The Galaxy also got some outstanding performances from a couple of young players, with teenager Cameron Dunbar playing an inspired 66 minutes in his MLS debut while Gordon Wild, playing in his first MLS game, came off the bench to assist on Hernandez’s goal and score one of his own, although that goal was disallowed after the officials consulted a video replay.

“I thought he was excellent tonight,” veteran Perry Kitchen said of the 17-year-old Dunbar. “I was not surprised. He’s a really special talent.”

So is Hernández, Mexico’s all-time leading scorer, who didn’t have a shot on goal in his first two MLS games. He had plenty of opportunities Monday but rolled a first-half penalty shot right at Portland goalkeeper Steve Clark, then sent two wide-open looks over the crossbar early in the second half.

“Sometimes that can happen,” he said. “You can have 10 chances, miss nine and score one. Some games you have one chance and you score. It’s not the greatest to score your first goal with a loss like this one. And you miss a penalty.

“I told the lads this one is on me.”

Hernández did finally get on the scoresheet with two minutes left in regulation, taking a cross from Wild, then spinning and burying a right-footed shot from the top of the six-yard box. But that was all the Galaxy would get.

“The mood in the locker room after the game is one of disappointment,” veteran Sacha Kljestan said. “We felt we had them on the ropes for the last few minutes of the game and we were really pushing. The other sentiment in the locker room is that we stick together and support each other.

“We’re going to learn from our mistakes. We feel like a real team, we feel like we’re going to get stronger as this tournament and season goes on.”

Their next chance comes Saturday against unbeaten LAFC.

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Bubble trouble

With the MLS tournament ending its first week of competition Tuesday, the focus has moved slightly from the porous COVID-19 bubble to the action on the field — much to the relief of Commissioner Don Garber. But if the anxiety about the potential spread of the coronavirus in the quarantine has eased, it hasn’t gone away.

“The league has done the best that they can,” Galaxy midfielder Sebastian Lletget said. “But as far as our confidence coming here, it’s a little scary when you start hearing those cases here and stuff like that.”

Added LAFC midfielder Mark-Anthony Kaye, whose team was the last to arrive in Orlando: “No one could have prepared us for the situation. But we’re trying to keep a positive attitude about it. Most of the guys, we just stay in our rooms for the majority of the day until we have to go for a meal or go out for training. Training is like the real joy for us. That’s really when we’re around everyone.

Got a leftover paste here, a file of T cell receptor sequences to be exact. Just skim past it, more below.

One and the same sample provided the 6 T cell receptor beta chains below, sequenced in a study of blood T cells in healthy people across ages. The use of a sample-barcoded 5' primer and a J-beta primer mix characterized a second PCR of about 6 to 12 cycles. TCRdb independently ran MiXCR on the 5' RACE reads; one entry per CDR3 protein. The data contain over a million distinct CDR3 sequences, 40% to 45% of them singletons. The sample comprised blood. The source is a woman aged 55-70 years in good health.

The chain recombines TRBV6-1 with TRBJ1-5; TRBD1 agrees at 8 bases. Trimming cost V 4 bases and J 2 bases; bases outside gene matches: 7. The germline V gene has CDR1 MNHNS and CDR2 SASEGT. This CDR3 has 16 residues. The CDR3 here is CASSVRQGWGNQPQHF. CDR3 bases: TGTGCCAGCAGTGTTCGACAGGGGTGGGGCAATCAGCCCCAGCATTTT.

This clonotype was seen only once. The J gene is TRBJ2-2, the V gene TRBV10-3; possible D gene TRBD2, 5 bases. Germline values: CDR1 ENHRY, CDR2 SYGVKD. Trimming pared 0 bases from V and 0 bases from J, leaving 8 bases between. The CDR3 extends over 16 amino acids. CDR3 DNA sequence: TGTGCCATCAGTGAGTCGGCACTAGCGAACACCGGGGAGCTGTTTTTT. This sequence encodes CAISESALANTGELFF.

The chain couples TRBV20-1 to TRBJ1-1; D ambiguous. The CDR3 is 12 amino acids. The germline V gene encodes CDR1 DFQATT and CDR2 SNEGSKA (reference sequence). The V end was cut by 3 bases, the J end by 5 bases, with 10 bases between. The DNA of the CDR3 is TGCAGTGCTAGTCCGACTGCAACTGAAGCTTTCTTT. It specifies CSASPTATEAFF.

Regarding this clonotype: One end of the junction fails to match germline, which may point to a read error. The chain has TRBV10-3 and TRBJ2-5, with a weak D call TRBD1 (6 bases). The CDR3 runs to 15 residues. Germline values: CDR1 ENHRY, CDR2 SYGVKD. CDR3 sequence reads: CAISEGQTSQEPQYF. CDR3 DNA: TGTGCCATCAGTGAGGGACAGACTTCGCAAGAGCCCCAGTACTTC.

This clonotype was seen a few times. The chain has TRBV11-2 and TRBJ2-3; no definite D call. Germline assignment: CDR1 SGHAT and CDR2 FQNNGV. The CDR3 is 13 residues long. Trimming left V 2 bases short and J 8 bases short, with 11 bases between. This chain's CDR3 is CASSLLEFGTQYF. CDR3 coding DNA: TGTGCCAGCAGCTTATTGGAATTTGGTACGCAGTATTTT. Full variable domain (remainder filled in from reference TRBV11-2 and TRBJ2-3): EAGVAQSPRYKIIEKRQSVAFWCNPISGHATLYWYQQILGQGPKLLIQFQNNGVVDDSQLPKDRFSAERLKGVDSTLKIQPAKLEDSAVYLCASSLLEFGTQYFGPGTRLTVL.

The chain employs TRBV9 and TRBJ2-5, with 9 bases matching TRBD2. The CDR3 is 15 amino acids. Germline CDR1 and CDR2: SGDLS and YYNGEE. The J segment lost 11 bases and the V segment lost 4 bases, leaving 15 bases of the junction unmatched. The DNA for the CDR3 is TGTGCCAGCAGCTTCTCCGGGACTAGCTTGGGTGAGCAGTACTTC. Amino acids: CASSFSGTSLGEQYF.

“Other than that we’re trying to be safe with the safety protocols and staying six feet away. Your room is the only place you don’t have to wear a mask. I’m sure a lot of people would rather not wear a mask so they end up just staying in the room. We’re just trying to get through this in the best way possible.”

Four days after players began arriving at the Disney resort — where the MLS delegation is being housed under a heavy security presence — two players from FC Dallas tested positive. That number eventually swelled to 10 infected players, forcing MLS to dismiss the team from the competition.

Less than a week later, Nashville SC, which had its departure from Tennessee delayed a day by testing concerns, showed up only to see its players confined to their rooms after five of them tested positive. When that number grew to nine, Nashville’s opener, scheduled as the second game of the tournament’s opening-night doubleheader, was postponed. A day later the team was withdrawn from the tournament.

Through the first nine games of the competition, three games were either postponed or canceled outright due to players testing positive.

“Until we have a vaccine, I think there are going to be challenges with this,” FC Dallas President Dan Hunt said. “This is kind of the reality of what has happened to us in 2020. I think you will see stopping and starting in some sports.”

Through the end of the tournament’s first week, 22 players from four clubs had confirmed positive tests. The problem isn’t the MLS’ protocols, ones devised with the help of health professionals and infectious disease specialists. If anything, the protocols appear robust.